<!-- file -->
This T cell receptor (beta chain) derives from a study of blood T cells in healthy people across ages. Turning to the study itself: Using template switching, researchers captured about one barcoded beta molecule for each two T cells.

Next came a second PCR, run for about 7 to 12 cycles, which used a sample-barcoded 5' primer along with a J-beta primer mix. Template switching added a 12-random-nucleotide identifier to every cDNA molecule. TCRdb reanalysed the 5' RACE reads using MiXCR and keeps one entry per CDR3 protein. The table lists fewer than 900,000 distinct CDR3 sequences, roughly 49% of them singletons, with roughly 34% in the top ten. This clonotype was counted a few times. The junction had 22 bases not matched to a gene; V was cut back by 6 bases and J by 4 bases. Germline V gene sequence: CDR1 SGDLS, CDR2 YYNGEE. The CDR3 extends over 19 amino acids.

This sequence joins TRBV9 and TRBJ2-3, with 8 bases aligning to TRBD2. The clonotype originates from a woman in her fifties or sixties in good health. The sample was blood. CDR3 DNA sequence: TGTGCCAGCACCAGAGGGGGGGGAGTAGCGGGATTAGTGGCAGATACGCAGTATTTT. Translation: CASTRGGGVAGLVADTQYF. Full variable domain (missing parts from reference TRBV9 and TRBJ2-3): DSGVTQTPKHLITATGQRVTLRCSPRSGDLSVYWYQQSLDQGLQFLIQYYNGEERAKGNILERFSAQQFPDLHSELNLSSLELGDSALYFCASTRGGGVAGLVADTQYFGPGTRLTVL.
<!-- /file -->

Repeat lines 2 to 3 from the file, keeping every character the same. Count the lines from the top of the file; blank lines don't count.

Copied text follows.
Next came a second PCR, run for about 7 to 12 cycles, which used a sample-barcoded 5' primer along with a J-beta primer mix. Template switching added a 12-random-nucleotide identifier to every cDNA molecule. TCRdb reanalysed the 5' RACE reads using MiXCR and keeps one entry per CDR3 protein. The table lists fewer than 900,000 distinct CDR3 sequences, roughly 49% of them singletons, with roughly 34% in the top ten. This clonotype was counted a few times. The junction had 22 bases not matched to a gene; V was cut back by 6 bases and J by 4 bases. Germline V gene sequence: CDR1 SGDLS, CDR2 YYNGEE. The CDR3 extends over 19 amino acids.

This sequence joins TRBV9 and TRBJ2-3, with 8 bases aligning to TRBD2. The clonotype originates from a woman in her fifties or sixties in good health. The sample was blood. CDR3 DNA sequence: TGTGCCAGCACCAGAGGGGGGGGAGTAGCGGGATTAGTGGCAGATACGCAGTATTTT. Translation: CASTRGGGVAGLVADTQYF. Full variable domain (missing parts from reference TRBV9 and TRBJ2-3): DSGVTQTPKHLITATGQRVTLRCSPRSGDLSVYWYQQSLDQGLQFLIQYYNGEERAKGNILERFSAQQFPDLHSELNLSSLELGDSALYFCASTRGGGVAGLVADTQYFGPGTRLTVL.